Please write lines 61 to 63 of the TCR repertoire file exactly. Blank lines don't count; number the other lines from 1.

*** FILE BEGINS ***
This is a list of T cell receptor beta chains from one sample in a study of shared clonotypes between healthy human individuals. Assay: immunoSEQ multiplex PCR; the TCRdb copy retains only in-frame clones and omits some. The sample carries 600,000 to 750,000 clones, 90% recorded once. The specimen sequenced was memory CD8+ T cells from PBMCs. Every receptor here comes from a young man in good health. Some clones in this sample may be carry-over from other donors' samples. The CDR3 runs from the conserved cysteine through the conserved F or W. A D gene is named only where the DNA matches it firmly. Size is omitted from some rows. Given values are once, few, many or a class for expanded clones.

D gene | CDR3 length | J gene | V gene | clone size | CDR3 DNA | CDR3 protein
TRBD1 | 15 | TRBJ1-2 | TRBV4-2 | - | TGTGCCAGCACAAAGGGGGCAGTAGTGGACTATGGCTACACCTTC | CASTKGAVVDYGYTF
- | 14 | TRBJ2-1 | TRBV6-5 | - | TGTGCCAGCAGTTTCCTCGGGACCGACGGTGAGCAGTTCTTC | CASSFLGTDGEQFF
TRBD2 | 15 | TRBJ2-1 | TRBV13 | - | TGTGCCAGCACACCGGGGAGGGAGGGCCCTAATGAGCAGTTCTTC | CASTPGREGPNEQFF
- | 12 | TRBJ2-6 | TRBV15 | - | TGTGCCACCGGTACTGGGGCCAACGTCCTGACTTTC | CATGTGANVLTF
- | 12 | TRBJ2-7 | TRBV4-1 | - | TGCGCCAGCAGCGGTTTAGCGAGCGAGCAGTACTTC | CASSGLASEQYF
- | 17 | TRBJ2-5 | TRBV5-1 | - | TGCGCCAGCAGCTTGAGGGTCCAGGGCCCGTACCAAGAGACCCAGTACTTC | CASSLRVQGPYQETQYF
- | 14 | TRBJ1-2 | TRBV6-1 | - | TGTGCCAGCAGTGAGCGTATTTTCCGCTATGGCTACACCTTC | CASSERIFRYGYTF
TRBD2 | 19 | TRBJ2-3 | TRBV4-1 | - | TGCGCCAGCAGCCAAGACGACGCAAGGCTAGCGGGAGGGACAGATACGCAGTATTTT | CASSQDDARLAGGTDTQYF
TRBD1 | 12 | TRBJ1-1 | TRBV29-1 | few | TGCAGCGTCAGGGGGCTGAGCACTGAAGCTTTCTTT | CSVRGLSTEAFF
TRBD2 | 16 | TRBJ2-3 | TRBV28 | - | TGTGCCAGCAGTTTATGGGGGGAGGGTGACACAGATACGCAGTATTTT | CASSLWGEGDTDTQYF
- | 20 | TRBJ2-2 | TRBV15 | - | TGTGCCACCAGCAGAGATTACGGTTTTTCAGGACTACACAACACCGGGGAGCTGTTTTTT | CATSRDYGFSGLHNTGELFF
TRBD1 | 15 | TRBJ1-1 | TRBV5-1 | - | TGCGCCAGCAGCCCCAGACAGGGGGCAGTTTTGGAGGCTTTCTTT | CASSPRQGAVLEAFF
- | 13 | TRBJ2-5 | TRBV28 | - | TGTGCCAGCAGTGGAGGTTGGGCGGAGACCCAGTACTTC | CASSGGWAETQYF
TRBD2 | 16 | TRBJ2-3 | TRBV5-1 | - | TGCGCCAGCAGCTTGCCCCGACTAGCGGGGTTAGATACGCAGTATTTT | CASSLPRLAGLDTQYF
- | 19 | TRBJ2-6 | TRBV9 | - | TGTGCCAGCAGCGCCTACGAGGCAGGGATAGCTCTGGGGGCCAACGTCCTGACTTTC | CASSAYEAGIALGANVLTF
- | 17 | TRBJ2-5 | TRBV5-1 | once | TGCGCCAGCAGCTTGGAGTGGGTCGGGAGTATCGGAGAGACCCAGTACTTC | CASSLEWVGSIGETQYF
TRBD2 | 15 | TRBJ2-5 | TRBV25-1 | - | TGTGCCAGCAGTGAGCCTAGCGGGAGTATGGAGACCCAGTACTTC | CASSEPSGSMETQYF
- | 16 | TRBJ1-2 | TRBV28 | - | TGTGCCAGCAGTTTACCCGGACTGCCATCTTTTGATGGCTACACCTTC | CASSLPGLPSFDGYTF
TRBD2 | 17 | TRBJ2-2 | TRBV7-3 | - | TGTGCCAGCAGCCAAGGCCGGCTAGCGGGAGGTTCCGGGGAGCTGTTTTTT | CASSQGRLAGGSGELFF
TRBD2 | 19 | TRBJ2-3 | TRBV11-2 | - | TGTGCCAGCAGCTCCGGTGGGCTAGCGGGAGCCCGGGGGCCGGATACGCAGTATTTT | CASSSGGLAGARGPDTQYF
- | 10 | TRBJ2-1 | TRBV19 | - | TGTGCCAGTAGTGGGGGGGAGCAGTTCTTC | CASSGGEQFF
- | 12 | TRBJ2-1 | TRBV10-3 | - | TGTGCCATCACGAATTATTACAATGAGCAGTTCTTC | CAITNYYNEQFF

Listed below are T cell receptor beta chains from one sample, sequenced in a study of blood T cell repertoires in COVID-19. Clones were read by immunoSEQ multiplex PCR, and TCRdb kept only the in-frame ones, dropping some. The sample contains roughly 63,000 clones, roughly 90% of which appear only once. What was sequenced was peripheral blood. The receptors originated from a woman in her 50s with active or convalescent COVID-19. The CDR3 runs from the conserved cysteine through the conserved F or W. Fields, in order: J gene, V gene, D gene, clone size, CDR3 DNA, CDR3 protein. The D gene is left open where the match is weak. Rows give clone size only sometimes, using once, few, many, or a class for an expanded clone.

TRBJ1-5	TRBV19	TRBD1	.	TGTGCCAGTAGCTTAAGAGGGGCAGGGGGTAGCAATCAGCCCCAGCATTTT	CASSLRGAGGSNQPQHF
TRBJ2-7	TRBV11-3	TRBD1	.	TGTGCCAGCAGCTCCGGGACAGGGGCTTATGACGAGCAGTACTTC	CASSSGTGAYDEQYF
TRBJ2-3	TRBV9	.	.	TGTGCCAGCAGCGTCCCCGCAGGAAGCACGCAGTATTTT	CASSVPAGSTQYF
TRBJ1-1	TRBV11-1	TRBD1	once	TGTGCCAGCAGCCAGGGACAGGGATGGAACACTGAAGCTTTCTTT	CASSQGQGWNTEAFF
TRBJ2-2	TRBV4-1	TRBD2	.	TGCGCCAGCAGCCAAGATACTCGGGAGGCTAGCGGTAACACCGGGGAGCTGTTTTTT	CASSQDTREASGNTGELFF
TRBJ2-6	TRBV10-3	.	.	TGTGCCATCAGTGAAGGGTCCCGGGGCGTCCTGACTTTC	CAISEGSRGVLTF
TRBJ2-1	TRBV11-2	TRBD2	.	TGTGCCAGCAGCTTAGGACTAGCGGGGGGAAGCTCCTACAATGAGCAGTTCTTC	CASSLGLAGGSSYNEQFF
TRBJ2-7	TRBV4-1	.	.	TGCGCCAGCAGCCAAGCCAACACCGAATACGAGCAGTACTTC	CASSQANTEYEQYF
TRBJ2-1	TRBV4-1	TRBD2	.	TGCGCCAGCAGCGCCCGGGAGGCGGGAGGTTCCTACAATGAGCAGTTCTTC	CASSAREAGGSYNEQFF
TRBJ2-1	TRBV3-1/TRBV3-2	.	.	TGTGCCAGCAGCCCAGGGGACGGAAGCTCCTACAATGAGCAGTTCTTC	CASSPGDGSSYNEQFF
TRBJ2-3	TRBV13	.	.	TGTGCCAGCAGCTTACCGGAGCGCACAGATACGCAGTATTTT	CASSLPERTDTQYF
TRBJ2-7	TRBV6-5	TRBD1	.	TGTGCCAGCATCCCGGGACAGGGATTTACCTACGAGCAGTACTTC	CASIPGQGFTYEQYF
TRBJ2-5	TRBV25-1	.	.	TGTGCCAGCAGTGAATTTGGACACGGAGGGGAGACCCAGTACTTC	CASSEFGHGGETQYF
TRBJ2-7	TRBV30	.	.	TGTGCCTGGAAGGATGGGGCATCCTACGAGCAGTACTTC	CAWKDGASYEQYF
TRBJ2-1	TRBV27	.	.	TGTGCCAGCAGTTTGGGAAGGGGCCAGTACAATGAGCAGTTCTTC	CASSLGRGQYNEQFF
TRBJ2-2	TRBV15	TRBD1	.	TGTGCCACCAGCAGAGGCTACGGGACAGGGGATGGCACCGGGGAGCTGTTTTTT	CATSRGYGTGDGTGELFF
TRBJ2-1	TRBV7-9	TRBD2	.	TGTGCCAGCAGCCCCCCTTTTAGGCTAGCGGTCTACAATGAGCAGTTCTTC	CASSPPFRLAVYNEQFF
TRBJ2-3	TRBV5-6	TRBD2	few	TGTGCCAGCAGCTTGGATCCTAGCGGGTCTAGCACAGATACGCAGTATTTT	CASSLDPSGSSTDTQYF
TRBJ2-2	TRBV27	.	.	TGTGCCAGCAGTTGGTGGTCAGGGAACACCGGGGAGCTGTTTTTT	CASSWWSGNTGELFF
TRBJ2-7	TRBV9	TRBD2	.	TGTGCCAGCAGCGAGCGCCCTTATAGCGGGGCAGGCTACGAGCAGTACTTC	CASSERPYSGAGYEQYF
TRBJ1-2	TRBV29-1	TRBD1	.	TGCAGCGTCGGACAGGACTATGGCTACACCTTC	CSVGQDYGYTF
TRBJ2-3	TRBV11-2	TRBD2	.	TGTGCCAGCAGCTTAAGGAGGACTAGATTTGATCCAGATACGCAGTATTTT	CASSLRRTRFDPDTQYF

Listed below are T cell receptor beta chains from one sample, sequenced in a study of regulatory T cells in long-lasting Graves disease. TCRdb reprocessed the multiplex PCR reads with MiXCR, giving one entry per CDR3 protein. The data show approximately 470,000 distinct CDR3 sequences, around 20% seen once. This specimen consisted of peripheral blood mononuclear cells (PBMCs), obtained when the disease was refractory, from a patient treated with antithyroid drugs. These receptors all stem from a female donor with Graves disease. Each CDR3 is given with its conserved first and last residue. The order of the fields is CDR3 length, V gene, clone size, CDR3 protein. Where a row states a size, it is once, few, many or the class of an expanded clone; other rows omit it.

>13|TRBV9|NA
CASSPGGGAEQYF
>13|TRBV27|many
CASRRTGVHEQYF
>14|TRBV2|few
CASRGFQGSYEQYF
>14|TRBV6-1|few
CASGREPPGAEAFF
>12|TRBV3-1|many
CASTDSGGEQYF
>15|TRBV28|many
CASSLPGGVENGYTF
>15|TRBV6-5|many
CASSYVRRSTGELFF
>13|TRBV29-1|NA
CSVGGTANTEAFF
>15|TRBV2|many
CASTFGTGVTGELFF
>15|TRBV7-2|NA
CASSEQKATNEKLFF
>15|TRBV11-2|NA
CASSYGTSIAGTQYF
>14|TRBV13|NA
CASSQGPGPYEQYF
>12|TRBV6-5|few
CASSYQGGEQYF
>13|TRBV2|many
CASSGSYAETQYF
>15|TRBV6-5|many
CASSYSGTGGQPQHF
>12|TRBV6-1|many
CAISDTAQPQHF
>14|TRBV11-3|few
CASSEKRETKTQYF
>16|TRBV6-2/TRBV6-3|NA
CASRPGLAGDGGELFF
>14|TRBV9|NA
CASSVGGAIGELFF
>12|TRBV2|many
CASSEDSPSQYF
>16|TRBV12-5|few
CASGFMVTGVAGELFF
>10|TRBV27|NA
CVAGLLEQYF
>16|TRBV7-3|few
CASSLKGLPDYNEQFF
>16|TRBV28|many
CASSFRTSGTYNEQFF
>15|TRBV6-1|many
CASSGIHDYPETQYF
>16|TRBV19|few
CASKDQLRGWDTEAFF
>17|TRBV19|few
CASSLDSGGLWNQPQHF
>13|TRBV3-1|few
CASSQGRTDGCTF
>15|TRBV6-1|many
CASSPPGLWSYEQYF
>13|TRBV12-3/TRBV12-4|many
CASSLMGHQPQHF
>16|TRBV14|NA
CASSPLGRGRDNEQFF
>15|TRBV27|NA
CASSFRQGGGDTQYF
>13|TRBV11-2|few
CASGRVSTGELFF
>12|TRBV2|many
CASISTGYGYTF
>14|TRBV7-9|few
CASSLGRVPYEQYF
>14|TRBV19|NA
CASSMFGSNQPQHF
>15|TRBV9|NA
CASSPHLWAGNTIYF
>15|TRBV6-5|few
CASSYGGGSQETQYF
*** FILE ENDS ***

>15|TRBV6-5|many
CASSYVRRSTGELFF
>13|TRBV29-1|NA